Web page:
File Photo

The 72-acre, sprawling campus of Lakeview NeuroRehabilitation Center - with about a dozen buildings overlooking lakes and mountains - has always been used as a place to treat people with brain injuries or developmental disabilities. But there has always been controversy too.

    

In 1992 the FBI raided the site when they suspected the original owners of fraud. And then last year, after the Disability Rights Center put out a scathing report on Lakeview’s practices, the state shut it down. The place was notorious for poor care. But Eric Spofford hopes to change all that.

The bills considered high priority by New Hampshire's legislative drug task force, which is designed to address the state’s opioid crisis, passed the N.H. House with ease Wednesday afternoon.  

After getting through the Senate last week, these bills will now head to Gov. Maggie Hassan, who will sign them into law Thursday.

State Drug Czar Will Resign

Jan 15, 2016
Josh Rogers/NHPR

Jack Wozmak says with the legislature presently focused on the opioid crisis, now is a good time for him to step down as the state's so-called "drug czar." (Click here to read his resignation letter.) 

Addicted to prescription painkillers after a high-school sports injury, Cameron Burke moved on to heroin, which was cheaper and more easily accessible. His parents tried everything, more than once sending him out of state for treatment.

"It was never enough," Jennifer Weiss-Burke of Albuquerque, N.M., told a local TV reporter last year. "Thirty days here, 30 days there, maybe detox for five days. It was never long-term, and that's what he needed. Recovery from heroin addiction requires long-term treatment."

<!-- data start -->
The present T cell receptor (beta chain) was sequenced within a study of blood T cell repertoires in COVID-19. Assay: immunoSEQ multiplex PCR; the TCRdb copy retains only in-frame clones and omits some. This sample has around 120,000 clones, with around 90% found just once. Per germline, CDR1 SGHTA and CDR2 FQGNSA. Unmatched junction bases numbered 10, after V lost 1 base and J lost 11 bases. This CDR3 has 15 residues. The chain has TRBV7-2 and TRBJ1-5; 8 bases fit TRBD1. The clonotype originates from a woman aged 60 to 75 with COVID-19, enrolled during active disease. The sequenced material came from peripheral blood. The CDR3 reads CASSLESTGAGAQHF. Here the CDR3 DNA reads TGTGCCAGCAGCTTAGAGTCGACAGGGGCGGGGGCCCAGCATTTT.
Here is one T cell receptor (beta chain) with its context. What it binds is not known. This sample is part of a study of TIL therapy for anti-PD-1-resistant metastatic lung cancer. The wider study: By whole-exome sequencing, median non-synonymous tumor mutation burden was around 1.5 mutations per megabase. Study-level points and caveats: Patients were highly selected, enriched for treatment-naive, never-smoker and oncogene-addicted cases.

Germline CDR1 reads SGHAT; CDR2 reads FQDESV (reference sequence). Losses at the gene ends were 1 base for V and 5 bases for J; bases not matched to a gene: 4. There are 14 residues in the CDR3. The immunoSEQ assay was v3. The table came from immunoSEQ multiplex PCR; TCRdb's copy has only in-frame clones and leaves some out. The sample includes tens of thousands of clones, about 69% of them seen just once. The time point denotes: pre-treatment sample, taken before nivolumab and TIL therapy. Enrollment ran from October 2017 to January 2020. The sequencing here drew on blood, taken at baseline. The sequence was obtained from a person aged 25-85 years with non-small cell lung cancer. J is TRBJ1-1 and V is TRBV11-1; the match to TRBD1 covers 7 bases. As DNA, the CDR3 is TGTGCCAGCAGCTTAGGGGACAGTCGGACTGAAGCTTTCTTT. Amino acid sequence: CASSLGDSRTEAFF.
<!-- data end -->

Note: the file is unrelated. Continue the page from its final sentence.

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Legislative leaders on both sides are cheering the Senate’s passage of three bills meant to address the state’s heroin and opioid crisis.

 Less than a week after the legislative session opened, a trio of bills meant to address the state’s heroin crisis is heading for vote before the state Senate this Thursday.

The bills were vetted as part of a special task force that convened at the end of last year to focus specifically on issues related to the state's heroin and opioid crisis.

Paige Sutherland for NHPR

In Manchester this past year, more than 540 dirty syringes have been found. But as heroin use increases across the state, used needles are also showing up in cities like Nashua, Dover and Laconia.

As part of our series, Dangerous Ends, we look at one bill seeking to legalize needle exchange programs in New Hampshire – a proposal that has been controversial in the state.

New Hampshire saw at least 385 drug deaths in 2015, according to the latest tally from the Office of the Chief Medical Examiner — but the actual total could be even higher, as some 45 cases are still pending toxicology.

Citing concern about illegal drug use, the Berlin school board will be making the anti-overdose drug Narcan available in its schools.

Almost six percent of Berlin high school students admitted trying heroin at least once, according to a 2013 student survey prepared by the Centers for Disease Control and Prevention, says Corinne Cascadden, the superintendent of the Berlin schools.

This Is How Heroin Hijacks Your Brain

Jan 11, 2016
Greta Rybus for NPR

When Jack O'Connor was 19, he was so desperate to beat his addictions to alcohol and opioids that he took a really rash step. He joined the Marines.

"This will fix me," O'Connor thought as he went to boot camp. "It better fix me or I'm screwed."

After 13 weeks of sobriety and exercise and discipline, O'Connor completed basic training, but he started using again immediately.

"Same thing," he says. "Percocet, like, off the street. Pills."